24 Jul 2018
dave's picture

How do you come up with ideas for comedy sketches. If you want to write for Newsjack you're allowed to send two sketches a week to the show.
Here’s an example of the template for what you send to Newsjack when your script is ready to go. They’ve shown an actual sketch to give you an idea of what your submission looks like. And it’s useful because it gives you a sense of what’s likely to get accepted: It’s not a big headline story but a nice quirky one, and there are lots of funny jokes:
Tomorrow I’ll be reminding you how to write comedy sketches but for today the main thing you need to have is at least one big funny comedy angle for each of your sketches. By the time you send off your sketches, you should have two – the set up twist that will take your sketch out of the normal world, and another twist towards the end that will take you somewhere else. And in between both of those points you’re going to need at least half a dozen laugh-out-loud gags.
Told you it wouldn’t be easy.
I looked through the various news sources yesterday, Friday 31 August, and came up with some ideas for stories for topical sketches.
If you're writing for a weekly topical show it's best to avoid all matters Trump and Brexit. The commissioned writers will be covering both those stories (or deciding to take a well-earned break from them for the moment), and they probably won’t start writing their sketches until you’ve already handed yours in.
Brexit clown car moments included the new Brexit secretary assuring us that our BLT sandwiches will not be affected, today's Jacob Rees Mogg pretend fact is that Ireland relies entirely on the UK for its agriculture exports (and not for a tiny percentage of them) But who knows where any of these stories will be 48 hours from now?
Similarly today's Daily Trump is a threat to leave the World Trade Organisation, which is quite funny if you can take your mind off the fact that it’s where Jacob and his friends are hoping to source their big post-Brexit trade deals.
Friday’s big story concerned the delayed start to Crossrail - and of course within moments there were plenty of jokes on Twitter about delayed trains. It's a welcome relief to have a big story that isn't about you-know-what while also concerning one of our great comedy staples - the train - but it does mean it's a subject which has been covered comedically everywhere, for decades. You may struggle to find an original angle here but if you've got one, good luck.
I suspect that by next Thursday, when the show would be broadcast, any references to Theresa May dancing in Africa will be past their joke-by date. Again, if you think you have a new angle, have a go. The Alex Salmond kickstarting his legal campaign has been running for a couple of days now, that could be a promising starting point to take you somewhere unusual.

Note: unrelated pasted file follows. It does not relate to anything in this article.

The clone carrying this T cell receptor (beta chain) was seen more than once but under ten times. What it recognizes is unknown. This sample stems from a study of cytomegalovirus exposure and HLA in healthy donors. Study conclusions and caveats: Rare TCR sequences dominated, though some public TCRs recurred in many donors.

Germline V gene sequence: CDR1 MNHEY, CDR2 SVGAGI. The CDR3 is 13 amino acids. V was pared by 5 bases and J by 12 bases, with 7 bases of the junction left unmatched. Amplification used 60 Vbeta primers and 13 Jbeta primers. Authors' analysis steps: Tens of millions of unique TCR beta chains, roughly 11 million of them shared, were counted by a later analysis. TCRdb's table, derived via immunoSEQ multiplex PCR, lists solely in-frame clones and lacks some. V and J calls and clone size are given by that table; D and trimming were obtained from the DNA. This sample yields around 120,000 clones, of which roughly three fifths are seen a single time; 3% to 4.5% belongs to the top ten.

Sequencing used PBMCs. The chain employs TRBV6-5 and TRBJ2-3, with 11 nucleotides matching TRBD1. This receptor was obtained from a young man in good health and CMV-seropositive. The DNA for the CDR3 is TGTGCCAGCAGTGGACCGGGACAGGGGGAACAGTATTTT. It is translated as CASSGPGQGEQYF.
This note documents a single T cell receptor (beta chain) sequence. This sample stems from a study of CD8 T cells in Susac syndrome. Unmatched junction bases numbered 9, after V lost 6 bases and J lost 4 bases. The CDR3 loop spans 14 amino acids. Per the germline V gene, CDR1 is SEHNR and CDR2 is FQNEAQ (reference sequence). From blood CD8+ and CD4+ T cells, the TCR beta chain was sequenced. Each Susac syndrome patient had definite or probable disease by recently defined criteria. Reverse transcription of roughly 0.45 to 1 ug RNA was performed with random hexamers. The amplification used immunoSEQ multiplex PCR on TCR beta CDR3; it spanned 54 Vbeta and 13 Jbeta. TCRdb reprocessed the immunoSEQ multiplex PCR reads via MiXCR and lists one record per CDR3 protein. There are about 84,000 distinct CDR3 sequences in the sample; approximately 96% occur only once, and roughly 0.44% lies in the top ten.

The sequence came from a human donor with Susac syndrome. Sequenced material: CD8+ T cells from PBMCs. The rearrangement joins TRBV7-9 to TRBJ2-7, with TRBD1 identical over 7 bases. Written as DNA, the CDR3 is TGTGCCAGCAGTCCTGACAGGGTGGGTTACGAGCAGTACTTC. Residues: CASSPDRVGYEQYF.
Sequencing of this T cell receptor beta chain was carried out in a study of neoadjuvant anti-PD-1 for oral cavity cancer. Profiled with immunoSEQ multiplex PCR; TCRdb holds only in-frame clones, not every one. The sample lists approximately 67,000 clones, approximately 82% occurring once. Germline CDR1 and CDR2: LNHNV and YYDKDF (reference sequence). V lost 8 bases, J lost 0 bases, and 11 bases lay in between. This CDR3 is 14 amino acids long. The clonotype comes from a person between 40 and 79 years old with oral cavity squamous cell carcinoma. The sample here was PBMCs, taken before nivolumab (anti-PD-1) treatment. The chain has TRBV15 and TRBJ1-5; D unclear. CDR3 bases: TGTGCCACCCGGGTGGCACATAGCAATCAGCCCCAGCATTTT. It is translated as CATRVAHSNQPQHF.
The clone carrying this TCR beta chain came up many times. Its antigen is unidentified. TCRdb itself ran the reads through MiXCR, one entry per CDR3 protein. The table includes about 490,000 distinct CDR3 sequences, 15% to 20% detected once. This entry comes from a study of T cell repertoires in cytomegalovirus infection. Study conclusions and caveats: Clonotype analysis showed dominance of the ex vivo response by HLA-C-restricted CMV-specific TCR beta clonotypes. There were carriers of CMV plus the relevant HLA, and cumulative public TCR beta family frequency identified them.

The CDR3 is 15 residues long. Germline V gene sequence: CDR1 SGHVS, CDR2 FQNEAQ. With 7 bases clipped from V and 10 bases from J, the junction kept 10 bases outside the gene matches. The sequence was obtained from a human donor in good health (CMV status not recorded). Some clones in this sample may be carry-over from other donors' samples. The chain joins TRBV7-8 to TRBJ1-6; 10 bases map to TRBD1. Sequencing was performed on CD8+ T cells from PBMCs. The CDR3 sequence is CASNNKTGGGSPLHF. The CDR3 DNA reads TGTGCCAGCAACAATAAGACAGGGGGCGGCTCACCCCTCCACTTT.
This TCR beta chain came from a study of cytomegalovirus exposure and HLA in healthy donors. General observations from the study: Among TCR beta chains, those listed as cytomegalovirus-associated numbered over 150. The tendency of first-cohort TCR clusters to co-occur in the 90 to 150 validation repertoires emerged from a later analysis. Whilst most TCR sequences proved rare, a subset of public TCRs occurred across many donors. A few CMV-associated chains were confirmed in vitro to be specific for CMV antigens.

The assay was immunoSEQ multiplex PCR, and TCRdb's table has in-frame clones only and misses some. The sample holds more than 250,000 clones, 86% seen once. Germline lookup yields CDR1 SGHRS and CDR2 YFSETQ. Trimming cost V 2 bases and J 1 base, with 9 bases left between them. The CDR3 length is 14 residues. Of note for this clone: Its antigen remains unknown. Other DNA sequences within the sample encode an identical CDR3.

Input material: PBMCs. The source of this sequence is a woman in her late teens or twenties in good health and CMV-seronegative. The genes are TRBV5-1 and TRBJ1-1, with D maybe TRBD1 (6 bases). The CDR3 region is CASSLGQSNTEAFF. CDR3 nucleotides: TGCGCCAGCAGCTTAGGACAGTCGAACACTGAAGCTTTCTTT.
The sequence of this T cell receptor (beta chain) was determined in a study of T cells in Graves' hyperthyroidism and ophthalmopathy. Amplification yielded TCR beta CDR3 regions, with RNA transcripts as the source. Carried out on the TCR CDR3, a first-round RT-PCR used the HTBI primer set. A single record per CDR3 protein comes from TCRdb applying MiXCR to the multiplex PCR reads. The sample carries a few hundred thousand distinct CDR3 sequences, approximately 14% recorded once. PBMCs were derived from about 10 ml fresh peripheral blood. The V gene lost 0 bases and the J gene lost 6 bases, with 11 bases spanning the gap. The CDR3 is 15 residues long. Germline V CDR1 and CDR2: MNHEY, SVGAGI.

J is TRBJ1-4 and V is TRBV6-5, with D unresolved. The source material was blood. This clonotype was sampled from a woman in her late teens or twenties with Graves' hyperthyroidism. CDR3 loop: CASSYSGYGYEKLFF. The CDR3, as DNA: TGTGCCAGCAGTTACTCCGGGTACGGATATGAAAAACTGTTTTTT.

The Labour anti-Semitic row is also a difficult area for comedy sketch land, as Tracey Ullman and Frankie Boyle found out recently when they dared to tackle the issue. I’m not saying this is a no-go area, but it’s the kind of subject the writers will want to discuss long and hard before deciding to go ahead, and unfortunately for you that will probably be a discussion for the main team. If you can find a different way of dealing with the story that Frank Field has resigned the Labour whip then that could be worth exploring.
There are a few of these running stories that sort of sound funny - Coca Cola to take over Costa, Homebase DIY RIP, Viagogo being sued, but they usually have at the heart of them "economically, we're all doomed." Again though, if you have the luxury of time to think about how to go off on a tangent from these stories, have fun!
On a quirkier note, I like this story about the plane dropping fish into a lake https://www.bbc.co.uk/news/av/world-us-canada-45362423/why-a-plane-is-dr...
Otherwise you want to look at stories with a lot of useful statistics, or with a funny human element. there might be something here, if you dig into the figures far enough. https://news.sky.com/story/parents-consumed-with-guilt-over-contents-of-...
I noticed this morning that NHS Wales are scrapping car parking fees. This may not sound especially promising, but because so much TV is set in hospitals and police stations, if a story comes up related to these places they give you a very quick short cut to giving the listener a sense of place, which is always useful in radio. You get to tell the story while spoofing hospital dramas, which gives you a great source of jokes in situ.
I would always avoid the ‘funny’ story – "Man proposes on the side of a cow" - as the story itself is usually about as funny as it can get. When I was writing News Quiz we had to do at least one of those stories every week and it was nearly always impossible to find a joke to top the original story.
Remember, you need to find a funny ‘what if’ angle – what if Frank Field stood against himself? What if the SNP kickstarted funding the Scottish NHS? 
But that’s not enough, we’re going to need lots of jokes off the back of that, and a big twist at the end.
Get writing!

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